The doctrine, as I understand it, consists in maintaining that the language of daily life, with words used in their ordinary meanings, suffices for philosophy, which has no need of technical terms or of changes in the significance of common terms. I find myself totally unable to accept this view. I object to it: 1.Because it is insincere; 2.Because it is capable of excusing ignorance of mathematics, physics and neurology in those who have had only a classical education; 3.Because it is advanced by some in a tone of unctuous rectitude, as if opposition to it were a sin against democracy; 4.Because it makes philosophy trivial; 5.Because it makes almost inevitable the perpetuation amongst philosophers of the muddle-headedness they have taken over from common sense.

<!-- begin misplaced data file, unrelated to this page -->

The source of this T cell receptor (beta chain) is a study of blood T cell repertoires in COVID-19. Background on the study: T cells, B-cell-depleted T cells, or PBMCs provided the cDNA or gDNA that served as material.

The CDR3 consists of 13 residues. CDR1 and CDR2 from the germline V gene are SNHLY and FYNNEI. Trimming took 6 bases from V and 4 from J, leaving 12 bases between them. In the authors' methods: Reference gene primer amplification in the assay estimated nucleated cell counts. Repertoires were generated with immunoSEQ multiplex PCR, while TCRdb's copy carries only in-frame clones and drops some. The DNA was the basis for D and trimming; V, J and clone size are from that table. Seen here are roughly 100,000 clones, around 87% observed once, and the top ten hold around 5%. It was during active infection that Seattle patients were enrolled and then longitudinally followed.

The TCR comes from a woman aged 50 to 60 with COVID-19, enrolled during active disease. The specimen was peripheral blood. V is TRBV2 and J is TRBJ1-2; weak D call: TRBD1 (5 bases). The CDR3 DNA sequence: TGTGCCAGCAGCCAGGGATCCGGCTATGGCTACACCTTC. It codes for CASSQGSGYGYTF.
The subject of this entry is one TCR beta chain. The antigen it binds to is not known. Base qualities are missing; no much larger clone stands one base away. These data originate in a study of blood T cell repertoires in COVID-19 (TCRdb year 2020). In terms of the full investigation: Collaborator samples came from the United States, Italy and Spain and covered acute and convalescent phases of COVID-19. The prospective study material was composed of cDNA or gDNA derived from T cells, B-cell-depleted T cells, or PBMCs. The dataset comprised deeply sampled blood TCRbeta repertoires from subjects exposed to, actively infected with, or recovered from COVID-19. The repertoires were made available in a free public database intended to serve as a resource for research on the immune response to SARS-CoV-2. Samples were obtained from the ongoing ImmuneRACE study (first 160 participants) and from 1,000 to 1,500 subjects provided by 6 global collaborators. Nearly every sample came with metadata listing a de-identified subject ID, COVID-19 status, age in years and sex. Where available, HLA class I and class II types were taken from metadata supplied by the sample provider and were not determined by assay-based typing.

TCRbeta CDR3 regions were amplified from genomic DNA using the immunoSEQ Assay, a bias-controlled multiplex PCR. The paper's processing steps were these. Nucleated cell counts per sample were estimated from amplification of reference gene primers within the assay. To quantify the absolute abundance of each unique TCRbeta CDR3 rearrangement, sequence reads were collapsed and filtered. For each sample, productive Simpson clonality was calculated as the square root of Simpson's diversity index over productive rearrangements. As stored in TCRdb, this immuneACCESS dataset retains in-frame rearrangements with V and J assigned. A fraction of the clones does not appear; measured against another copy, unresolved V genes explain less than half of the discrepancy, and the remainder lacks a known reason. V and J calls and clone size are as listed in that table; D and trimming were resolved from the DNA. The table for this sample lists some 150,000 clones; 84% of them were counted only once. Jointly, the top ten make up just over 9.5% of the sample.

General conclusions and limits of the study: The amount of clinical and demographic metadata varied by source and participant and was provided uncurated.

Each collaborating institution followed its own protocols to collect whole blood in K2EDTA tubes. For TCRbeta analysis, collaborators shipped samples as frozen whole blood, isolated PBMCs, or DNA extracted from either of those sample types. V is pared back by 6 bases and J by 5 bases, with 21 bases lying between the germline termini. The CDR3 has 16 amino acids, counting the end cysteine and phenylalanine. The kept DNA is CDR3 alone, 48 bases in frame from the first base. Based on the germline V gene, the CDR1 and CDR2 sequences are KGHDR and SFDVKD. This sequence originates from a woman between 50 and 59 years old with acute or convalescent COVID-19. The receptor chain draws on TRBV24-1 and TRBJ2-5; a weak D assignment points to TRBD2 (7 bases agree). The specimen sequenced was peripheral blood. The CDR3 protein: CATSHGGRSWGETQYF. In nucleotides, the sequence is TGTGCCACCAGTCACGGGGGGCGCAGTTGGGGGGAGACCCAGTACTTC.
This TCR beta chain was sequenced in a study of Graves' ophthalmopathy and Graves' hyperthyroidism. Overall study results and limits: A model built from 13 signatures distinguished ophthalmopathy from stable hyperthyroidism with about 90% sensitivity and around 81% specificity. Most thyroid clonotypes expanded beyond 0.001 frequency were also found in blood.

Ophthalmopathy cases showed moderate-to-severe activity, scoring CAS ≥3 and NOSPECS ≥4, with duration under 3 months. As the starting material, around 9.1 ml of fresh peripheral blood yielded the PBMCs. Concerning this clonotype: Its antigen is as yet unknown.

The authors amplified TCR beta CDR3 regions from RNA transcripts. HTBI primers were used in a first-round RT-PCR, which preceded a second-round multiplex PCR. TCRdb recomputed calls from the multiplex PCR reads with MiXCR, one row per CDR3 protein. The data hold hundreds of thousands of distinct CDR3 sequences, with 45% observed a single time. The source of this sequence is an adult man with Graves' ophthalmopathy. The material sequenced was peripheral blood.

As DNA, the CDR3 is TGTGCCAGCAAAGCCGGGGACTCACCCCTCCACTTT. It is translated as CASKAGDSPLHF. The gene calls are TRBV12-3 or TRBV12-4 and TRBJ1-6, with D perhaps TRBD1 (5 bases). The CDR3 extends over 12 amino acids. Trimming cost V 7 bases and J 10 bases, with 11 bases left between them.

Source: Portraits from Memory, Russell
Contributed by: Zaady